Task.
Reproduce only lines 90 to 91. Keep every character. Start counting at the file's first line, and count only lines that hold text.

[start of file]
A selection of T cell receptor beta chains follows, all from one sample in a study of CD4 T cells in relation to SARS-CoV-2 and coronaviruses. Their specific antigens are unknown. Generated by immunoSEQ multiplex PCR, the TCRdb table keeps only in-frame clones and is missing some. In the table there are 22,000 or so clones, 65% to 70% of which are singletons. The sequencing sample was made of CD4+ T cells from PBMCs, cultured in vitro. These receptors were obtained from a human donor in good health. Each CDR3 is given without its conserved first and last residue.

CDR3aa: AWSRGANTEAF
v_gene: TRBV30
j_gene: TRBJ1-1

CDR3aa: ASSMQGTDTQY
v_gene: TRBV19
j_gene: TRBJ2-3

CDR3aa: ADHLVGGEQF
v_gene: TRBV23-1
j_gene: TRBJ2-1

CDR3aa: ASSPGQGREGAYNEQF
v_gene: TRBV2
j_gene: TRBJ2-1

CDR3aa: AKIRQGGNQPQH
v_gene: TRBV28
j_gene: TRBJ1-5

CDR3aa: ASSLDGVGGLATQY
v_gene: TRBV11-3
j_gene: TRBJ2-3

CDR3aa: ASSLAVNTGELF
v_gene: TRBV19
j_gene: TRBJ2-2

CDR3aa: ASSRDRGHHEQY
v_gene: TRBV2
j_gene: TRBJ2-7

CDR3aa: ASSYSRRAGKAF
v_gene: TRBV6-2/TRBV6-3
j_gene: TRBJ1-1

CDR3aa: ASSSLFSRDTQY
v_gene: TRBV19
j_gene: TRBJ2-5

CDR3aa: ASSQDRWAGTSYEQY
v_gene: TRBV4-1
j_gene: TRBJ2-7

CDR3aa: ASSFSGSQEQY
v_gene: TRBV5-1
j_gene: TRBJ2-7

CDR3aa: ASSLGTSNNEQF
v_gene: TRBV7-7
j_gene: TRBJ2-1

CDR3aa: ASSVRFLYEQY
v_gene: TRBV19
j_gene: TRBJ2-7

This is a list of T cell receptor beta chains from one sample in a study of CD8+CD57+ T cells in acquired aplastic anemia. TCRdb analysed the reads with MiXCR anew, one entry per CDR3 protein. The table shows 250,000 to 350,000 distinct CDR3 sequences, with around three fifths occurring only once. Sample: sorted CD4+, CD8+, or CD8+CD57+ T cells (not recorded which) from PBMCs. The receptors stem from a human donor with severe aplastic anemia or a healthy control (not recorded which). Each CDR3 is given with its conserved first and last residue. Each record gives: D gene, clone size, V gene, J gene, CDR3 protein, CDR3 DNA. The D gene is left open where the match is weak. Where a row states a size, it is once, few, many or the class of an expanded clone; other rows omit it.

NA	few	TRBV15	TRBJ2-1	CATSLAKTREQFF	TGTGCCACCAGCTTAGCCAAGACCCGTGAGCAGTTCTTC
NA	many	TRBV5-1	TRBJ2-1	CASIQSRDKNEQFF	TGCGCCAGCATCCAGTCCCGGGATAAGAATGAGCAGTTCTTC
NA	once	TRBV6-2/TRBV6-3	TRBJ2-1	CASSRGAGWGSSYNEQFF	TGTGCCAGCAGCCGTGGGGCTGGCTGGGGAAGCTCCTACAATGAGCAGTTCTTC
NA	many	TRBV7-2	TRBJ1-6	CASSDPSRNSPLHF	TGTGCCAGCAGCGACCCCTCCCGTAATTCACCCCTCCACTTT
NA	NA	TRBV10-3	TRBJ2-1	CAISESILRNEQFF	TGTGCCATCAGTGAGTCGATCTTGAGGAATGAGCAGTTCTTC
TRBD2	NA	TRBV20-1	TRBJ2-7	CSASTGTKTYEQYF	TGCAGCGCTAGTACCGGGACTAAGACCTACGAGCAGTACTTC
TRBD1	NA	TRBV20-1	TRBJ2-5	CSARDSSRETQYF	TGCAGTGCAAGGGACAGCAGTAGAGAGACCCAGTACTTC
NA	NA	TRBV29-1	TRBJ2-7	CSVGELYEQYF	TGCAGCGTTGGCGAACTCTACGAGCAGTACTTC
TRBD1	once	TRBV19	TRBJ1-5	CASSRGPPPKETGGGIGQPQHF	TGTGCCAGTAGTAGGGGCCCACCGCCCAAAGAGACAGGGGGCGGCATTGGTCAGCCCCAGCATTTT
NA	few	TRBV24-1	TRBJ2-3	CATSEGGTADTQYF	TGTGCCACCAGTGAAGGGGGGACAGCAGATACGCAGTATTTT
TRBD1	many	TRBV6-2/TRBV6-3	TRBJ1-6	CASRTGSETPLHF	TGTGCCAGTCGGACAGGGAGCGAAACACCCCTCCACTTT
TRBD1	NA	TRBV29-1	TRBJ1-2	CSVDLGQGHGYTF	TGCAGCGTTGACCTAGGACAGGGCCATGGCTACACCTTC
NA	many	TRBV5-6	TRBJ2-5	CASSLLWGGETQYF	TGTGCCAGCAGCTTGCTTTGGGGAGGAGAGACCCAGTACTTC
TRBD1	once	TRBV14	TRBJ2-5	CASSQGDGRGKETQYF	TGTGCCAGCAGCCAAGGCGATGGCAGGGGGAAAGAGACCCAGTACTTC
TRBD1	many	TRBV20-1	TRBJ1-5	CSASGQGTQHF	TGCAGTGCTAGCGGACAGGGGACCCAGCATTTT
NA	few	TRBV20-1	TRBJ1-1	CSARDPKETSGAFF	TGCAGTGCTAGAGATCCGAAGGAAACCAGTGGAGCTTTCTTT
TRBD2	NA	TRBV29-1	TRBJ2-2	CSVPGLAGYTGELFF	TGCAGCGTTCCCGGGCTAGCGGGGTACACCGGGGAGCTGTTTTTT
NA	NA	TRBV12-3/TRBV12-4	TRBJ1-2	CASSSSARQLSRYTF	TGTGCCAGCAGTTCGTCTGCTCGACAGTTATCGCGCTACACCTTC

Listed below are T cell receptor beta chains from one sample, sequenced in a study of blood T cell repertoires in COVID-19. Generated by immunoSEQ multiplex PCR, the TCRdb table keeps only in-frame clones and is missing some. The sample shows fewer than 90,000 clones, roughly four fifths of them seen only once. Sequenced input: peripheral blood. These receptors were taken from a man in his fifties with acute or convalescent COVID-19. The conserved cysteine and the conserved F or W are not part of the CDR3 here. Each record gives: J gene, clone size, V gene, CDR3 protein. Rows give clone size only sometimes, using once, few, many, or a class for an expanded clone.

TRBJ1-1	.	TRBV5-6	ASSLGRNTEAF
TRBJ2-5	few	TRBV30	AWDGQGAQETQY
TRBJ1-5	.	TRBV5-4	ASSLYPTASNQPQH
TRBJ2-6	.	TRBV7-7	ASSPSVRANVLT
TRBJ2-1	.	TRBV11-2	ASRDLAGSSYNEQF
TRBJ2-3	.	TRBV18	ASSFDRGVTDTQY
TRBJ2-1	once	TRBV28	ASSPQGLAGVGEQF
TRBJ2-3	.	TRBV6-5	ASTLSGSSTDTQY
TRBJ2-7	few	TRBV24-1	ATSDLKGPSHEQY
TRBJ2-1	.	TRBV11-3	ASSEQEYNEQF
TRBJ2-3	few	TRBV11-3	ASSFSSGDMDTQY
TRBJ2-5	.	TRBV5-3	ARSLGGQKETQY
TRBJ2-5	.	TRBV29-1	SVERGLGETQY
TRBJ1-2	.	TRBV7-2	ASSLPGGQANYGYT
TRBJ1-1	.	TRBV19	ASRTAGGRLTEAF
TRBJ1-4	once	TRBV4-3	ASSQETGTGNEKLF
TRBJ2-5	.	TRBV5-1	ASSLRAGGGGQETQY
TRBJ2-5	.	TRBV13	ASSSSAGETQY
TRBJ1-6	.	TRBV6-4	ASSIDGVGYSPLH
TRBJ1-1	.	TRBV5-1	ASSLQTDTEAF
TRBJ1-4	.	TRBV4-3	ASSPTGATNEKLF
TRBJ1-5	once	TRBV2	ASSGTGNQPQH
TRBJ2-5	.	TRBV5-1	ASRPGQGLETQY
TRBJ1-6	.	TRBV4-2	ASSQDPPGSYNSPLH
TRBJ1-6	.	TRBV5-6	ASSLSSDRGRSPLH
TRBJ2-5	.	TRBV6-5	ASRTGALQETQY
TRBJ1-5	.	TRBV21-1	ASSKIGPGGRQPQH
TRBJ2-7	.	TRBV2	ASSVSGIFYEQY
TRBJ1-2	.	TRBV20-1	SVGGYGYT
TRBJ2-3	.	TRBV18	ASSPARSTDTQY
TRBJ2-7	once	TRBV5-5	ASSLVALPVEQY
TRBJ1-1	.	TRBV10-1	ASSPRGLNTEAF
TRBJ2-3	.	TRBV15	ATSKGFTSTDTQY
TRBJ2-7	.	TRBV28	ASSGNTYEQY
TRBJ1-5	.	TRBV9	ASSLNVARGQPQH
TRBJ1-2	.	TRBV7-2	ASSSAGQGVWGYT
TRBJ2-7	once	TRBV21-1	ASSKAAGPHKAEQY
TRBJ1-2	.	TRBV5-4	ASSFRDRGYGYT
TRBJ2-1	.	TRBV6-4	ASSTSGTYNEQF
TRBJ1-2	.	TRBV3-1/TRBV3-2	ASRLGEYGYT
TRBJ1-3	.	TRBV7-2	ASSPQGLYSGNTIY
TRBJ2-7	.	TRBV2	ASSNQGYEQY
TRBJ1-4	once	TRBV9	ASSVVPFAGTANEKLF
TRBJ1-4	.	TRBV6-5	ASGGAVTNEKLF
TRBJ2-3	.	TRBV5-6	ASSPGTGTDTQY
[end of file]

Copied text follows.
TRBJ1-5	.	TRBV21-1	ASSKIGPGGRQPQH
TRBJ2-7	.	TRBV2	ASSVSGIFYEQY